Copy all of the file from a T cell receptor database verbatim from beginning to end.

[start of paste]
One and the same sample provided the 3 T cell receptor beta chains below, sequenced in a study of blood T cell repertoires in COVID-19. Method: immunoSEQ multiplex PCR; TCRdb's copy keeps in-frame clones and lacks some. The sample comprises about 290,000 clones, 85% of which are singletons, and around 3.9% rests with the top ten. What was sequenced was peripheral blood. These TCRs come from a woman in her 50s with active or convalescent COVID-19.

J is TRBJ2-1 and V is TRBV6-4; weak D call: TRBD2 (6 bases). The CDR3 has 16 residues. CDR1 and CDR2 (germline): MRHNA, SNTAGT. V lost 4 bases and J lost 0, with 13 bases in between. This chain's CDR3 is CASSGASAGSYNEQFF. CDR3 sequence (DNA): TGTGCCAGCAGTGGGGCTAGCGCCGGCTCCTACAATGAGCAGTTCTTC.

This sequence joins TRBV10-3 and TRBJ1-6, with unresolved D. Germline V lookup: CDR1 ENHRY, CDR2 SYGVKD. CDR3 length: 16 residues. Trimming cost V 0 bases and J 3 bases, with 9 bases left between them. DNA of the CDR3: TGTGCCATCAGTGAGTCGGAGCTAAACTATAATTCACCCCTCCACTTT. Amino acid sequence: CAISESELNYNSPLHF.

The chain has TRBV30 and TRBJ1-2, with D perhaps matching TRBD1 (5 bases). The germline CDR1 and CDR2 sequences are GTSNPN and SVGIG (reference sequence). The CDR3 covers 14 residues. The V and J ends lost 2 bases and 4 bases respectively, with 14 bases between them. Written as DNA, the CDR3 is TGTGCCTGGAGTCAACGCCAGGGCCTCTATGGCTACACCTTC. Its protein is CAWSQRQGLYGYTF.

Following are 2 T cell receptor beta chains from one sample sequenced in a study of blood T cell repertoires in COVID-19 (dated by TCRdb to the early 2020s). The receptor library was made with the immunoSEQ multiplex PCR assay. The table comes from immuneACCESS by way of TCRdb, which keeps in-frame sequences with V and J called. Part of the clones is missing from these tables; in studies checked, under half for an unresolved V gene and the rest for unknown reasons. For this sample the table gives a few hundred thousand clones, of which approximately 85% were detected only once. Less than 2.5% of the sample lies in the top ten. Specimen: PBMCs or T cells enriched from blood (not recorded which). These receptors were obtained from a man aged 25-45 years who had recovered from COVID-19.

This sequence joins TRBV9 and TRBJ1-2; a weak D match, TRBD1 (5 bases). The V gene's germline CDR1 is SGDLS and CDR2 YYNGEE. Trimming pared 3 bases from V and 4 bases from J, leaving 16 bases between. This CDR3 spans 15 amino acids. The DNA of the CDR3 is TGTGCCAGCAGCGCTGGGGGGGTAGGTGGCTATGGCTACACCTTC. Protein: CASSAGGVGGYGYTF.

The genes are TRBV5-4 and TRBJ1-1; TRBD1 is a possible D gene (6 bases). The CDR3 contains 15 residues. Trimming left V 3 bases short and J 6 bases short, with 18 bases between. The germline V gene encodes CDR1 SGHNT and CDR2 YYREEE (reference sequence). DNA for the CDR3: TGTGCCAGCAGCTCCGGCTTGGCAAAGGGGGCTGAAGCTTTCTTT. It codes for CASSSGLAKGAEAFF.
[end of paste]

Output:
One and the same sample provided the 3 T cell receptor beta chains below, sequenced in a study of blood T cell repertoires in COVID-19. Method: immunoSEQ multiplex PCR; TCRdb's copy keeps in-frame clones and lacks some. The sample comprises about 290,000 clones, 85% of which are singletons, and around 3.9% rests with the top ten. What was sequenced was peripheral blood. These TCRs come from a woman in her 50s with active or convalescent COVID-19.

J is TRBJ2-1 and V is TRBV6-4; weak D call: TRBD2 (6 bases). The CDR3 has 16 residues. CDR1 and CDR2 (germline): MRHNA, SNTAGT. V lost 4 bases and J lost 0, with 13 bases in between. This chain's CDR3 is CASSGASAGSYNEQFF. CDR3 sequence (DNA): TGTGCCAGCAGTGGGGCTAGCGCCGGCTCCTACAATGAGCAGTTCTTC.

This sequence joins TRBV10-3 and TRBJ1-6, with unresolved D. Germline V lookup: CDR1 ENHRY, CDR2 SYGVKD. CDR3 length: 16 residues. Trimming cost V 0 bases and J 3 bases, with 9 bases left between them. DNA of the CDR3: TGTGCCATCAGTGAGTCGGAGCTAAACTATAATTCACCCCTCCACTTT. Amino acid sequence: CAISESELNYNSPLHF.

The chain has TRBV30 and TRBJ1-2, with D perhaps matching TRBD1 (5 bases). The germline CDR1 and CDR2 sequences are GTSNPN and SVGIG (reference sequence). The CDR3 covers 14 residues. The V and J ends lost 2 bases and 4 bases respectively, with 14 bases between them. Written as DNA, the CDR3 is TGTGCCTGGAGTCAACGCCAGGGCCTCTATGGCTACACCTTC. Its protein is CAWSQRQGLYGYTF.

Following are 2 T cell receptor beta chains from one sample sequenced in a study of blood T cell repertoires in COVID-19 (dated by TCRdb to the early 2020s). The receptor library was made with the immunoSEQ multiplex PCR assay. The table comes from immuneACCESS by way of TCRdb, which keeps in-frame sequences with V and J called. Part of the clones is missing from these tables; in studies checked, under half for an unresolved V gene and the rest for unknown reasons. For this sample the table gives a few hundred thousand clones, of which approximately 85% were detected only once. Less than 2.5% of the sample lies in the top ten. Specimen: PBMCs or T cells enriched from blood (not recorded which). These receptors were obtained from a man aged 25-45 years who had recovered from COVID-19.

This sequence joins TRBV9 and TRBJ1-2; a weak D match, TRBD1 (5 bases). The V gene's germline CDR1 is SGDLS and CDR2 YYNGEE. Trimming pared 3 bases from V and 4 bases from J, leaving 16 bases between. This CDR3 spans 15 amino acids. The DNA of the CDR3 is TGTGCCAGCAGCGCTGGGGGGGTAGGTGGCTATGGCTACACCTTC. Protein: CASSAGGVGGYGYTF.

The genes are TRBV5-4 and TRBJ1-1; TRBD1 is a possible D gene (6 bases). The CDR3 contains 15 residues. Trimming left V 3 bases short and J 6 bases short, with 18 bases between. The germline V gene encodes CDR1 SGHNT and CDR2 YYREEE (reference sequence). DNA for the CDR3: TGTGCCAGCAGCTCCGGCTTGGCAAAGGGGGCTGAAGCTTTCTTT. It codes for CASSSGLAKGAEAFF.